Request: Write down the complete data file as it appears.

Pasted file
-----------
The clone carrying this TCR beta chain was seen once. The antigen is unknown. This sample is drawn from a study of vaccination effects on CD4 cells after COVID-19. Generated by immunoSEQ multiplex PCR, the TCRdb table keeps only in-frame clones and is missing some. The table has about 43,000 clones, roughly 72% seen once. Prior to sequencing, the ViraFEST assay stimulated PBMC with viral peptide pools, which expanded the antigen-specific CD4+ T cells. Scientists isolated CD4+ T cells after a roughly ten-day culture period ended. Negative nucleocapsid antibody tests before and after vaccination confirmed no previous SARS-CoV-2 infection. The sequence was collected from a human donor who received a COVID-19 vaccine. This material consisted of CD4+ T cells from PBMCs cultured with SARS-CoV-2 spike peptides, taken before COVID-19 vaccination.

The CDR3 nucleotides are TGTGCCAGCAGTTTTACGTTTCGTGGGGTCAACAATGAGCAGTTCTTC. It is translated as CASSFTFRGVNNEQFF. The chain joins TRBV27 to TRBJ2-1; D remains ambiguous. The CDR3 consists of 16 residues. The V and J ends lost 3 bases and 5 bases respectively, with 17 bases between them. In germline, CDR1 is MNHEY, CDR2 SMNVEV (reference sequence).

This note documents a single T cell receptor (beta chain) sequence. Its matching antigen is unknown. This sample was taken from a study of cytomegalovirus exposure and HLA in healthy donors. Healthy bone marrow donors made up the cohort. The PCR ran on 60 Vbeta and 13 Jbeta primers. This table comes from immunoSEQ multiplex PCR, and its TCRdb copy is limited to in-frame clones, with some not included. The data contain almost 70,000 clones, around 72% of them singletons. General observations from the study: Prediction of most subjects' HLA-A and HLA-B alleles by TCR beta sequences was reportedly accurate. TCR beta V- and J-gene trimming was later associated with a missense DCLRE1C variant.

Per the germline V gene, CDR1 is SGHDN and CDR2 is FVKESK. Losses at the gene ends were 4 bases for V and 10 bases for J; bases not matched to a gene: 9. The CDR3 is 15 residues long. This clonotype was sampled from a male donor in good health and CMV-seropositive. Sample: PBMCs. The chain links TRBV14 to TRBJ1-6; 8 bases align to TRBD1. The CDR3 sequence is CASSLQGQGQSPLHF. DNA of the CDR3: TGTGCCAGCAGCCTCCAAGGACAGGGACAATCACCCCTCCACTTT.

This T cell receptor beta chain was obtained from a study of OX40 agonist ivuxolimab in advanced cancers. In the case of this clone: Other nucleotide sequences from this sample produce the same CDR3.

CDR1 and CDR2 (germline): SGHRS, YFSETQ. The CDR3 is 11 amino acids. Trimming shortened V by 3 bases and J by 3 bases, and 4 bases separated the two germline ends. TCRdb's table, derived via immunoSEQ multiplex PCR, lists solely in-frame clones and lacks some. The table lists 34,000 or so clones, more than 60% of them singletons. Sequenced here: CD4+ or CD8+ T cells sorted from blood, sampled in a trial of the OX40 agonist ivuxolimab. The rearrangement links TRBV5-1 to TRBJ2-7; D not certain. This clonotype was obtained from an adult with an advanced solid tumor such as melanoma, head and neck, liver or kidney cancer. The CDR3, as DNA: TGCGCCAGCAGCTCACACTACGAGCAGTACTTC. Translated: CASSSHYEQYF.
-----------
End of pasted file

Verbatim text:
The clone carrying this TCR beta chain was seen once. The antigen is unknown. This sample is drawn from a study of vaccination effects on CD4 cells after COVID-19. Generated by immunoSEQ multiplex PCR, the TCRdb table keeps only in-frame clones and is missing some. The table has about 43,000 clones, roughly 72% seen once. Prior to sequencing, the ViraFEST assay stimulated PBMC with viral peptide pools, which expanded the antigen-specific CD4+ T cells. Scientists isolated CD4+ T cells after a roughly ten-day culture period ended. Negative nucleocapsid antibody tests before and after vaccination confirmed no previous SARS-CoV-2 infection. The sequence was collected from a human donor who received a COVID-19 vaccine. This material consisted of CD4+ T cells from PBMCs cultured with SARS-CoV-2 spike peptides, taken before COVID-19 vaccination.

The CDR3 nucleotides are TGTGCCAGCAGTTTTACGTTTCGTGGGGTCAACAATGAGCAGTTCTTC. It is translated as CASSFTFRGVNNEQFF. The chain joins TRBV27 to TRBJ2-1; D remains ambiguous. The CDR3 consists of 16 residues. The V and J ends lost 3 bases and 5 bases respectively, with 17 bases between them. In germline, CDR1 is MNHEY, CDR2 SMNVEV (reference sequence).

This note documents a single T cell receptor (beta chain) sequence. Its matching antigen is unknown. This sample was taken from a study of cytomegalovirus exposure and HLA in healthy donors. Healthy bone marrow donors made up the cohort. The PCR ran on 60 Vbeta and 13 Jbeta primers. This table comes from immunoSEQ multiplex PCR, and its TCRdb copy is limited to in-frame clones, with some not included. The data contain almost 70,000 clones, around 72% of them singletons. General observations from the study: Prediction of most subjects' HLA-A and HLA-B alleles by TCR beta sequences was reportedly accurate. TCR beta V- and J-gene trimming was later associated with a missense DCLRE1C variant.

Per the germline V gene, CDR1 is SGHDN and CDR2 is FVKESK. Losses at the gene ends were 4 bases for V and 10 bases for J; bases not matched to a gene: 9. The CDR3 is 15 residues long. This clonotype was sampled from a male donor in good health and CMV-seropositive. Sample: PBMCs. The chain links TRBV14 to TRBJ1-6; 8 bases align to TRBD1. The CDR3 sequence is CASSLQGQGQSPLHF. DNA of the CDR3: TGTGCCAGCAGCCTCCAAGGACAGGGACAATCACCCCTCCACTTT.

This T cell receptor beta chain was obtained from a study of OX40 agonist ivuxolimab in advanced cancers. In the case of this clone: Other nucleotide sequences from this sample produce the same CDR3.

CDR1 and CDR2 (germline): SGHRS, YFSETQ. The CDR3 is 11 amino acids. Trimming shortened V by 3 bases and J by 3 bases, and 4 bases separated the two germline ends. TCRdb's table, derived via immunoSEQ multiplex PCR, lists solely in-frame clones and lacks some. The table lists 34,000 or so clones, more than 60% of them singletons. Sequenced here: CD4+ or CD8+ T cells sorted from blood, sampled in a trial of the OX40 agonist ivuxolimab. The rearrangement links TRBV5-1 to TRBJ2-7; D not certain. This clonotype was obtained from an adult with an advanced solid tumor such as melanoma, head and neck, liver or kidney cancer. The CDR3, as DNA: TGCGCCAGCAGCTCACACTACGAGCAGTACTTC. Translated: CASSSHYEQYF.